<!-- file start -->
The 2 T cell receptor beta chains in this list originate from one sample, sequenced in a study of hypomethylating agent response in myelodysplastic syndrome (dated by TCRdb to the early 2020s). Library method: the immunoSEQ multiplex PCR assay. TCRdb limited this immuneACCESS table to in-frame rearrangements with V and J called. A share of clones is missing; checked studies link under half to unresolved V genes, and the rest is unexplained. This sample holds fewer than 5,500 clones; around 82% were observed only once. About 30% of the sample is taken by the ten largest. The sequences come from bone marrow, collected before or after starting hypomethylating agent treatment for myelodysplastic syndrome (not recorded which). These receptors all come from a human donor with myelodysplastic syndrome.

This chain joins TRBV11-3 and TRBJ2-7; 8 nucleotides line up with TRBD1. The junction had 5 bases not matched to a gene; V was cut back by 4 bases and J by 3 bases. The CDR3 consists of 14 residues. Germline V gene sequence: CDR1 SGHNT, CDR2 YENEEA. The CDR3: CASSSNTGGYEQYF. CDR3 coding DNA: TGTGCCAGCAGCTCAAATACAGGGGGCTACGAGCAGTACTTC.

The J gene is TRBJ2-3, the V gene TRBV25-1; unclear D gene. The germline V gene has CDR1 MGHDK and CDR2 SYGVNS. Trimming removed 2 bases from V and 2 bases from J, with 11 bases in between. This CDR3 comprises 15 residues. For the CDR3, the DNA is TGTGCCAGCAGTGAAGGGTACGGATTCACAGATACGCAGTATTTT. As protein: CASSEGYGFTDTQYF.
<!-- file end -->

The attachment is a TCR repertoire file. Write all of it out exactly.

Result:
The 2 T cell receptor beta chains in this list originate from one sample, sequenced in a study of hypomethylating agent response in myelodysplastic syndrome (dated by TCRdb to the early 2020s). Library method: the immunoSEQ multiplex PCR assay. TCRdb limited this immuneACCESS table to in-frame rearrangements with V and J called. A share of clones is missing; checked studies link under half to unresolved V genes, and the rest is unexplained. This sample holds fewer than 5,500 clones; around 82% were observed only once. About 30% of the sample is taken by the ten largest. The sequences come from bone marrow, collected before or after starting hypomethylating agent treatment for myelodysplastic syndrome (not recorded which). These receptors all come from a human donor with myelodysplastic syndrome.

This chain joins TRBV11-3 and TRBJ2-7; 8 nucleotides line up with TRBD1. The junction had 5 bases not matched to a gene; V was cut back by 4 bases and J by 3 bases. The CDR3 consists of 14 residues. Germline V gene sequence: CDR1 SGHNT, CDR2 YENEEA. The CDR3: CASSSNTGGYEQYF. CDR3 coding DNA: TGTGCCAGCAGCTCAAATACAGGGGGCTACGAGCAGTACTTC.

The J gene is TRBJ2-3, the V gene TRBV25-1; unclear D gene. The germline V gene has CDR1 MGHDK and CDR2 SYGVNS. Trimming removed 2 bases from V and 2 bases from J, with 11 bases in between. This CDR3 comprises 15 residues. For the CDR3, the DNA is TGTGCCAGCAGTGAAGGGTACGGATTCACAGATACGCAGTATTTT. As protein: CASSEGYGFTDTQYF.